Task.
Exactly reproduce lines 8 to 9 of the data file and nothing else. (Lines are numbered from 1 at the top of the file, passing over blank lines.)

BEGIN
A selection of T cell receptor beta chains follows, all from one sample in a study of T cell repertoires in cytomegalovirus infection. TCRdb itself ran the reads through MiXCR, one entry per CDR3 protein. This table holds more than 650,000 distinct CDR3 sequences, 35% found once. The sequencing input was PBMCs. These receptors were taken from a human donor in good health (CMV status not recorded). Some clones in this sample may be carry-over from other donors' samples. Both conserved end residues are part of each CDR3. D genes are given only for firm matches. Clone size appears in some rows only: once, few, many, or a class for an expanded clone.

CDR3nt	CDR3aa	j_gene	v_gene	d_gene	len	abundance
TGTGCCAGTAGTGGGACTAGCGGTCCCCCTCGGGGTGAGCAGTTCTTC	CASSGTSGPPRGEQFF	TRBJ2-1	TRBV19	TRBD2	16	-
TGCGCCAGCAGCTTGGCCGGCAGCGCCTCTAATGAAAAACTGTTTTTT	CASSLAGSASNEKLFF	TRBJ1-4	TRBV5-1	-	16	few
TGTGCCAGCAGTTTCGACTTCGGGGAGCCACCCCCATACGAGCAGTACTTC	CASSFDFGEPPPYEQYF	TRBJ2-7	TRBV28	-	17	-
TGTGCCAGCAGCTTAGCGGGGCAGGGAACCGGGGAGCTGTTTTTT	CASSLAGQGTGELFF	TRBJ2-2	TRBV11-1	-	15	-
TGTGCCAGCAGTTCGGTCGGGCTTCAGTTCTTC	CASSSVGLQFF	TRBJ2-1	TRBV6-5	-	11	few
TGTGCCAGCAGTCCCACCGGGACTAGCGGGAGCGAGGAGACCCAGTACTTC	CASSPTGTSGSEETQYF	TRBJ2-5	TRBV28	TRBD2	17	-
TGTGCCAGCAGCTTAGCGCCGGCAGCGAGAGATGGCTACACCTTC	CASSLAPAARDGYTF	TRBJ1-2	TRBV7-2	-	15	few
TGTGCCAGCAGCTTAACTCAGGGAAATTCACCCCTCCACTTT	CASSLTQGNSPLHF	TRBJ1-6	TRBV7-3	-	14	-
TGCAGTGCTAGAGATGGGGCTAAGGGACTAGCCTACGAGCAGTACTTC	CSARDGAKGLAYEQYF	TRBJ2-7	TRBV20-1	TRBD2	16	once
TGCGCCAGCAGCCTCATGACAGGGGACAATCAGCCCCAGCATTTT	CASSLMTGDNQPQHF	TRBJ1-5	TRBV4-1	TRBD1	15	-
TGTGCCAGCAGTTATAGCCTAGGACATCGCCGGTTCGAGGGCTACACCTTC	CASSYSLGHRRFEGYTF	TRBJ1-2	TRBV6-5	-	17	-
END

TGTGCCAGCAGTCCCACCGGGACTAGCGGGAGCGAGGAGACCCAGTACTTC	CASSPTGTSGSEETQYF	TRBJ2-5	TRBV28	TRBD2	17	-
TGTGCCAGCAGCTTAGCGCCGGCAGCGAGAGATGGCTACACCTTC	CASSLAPAARDGYTF	TRBJ1-2	TRBV7-2	-	15	few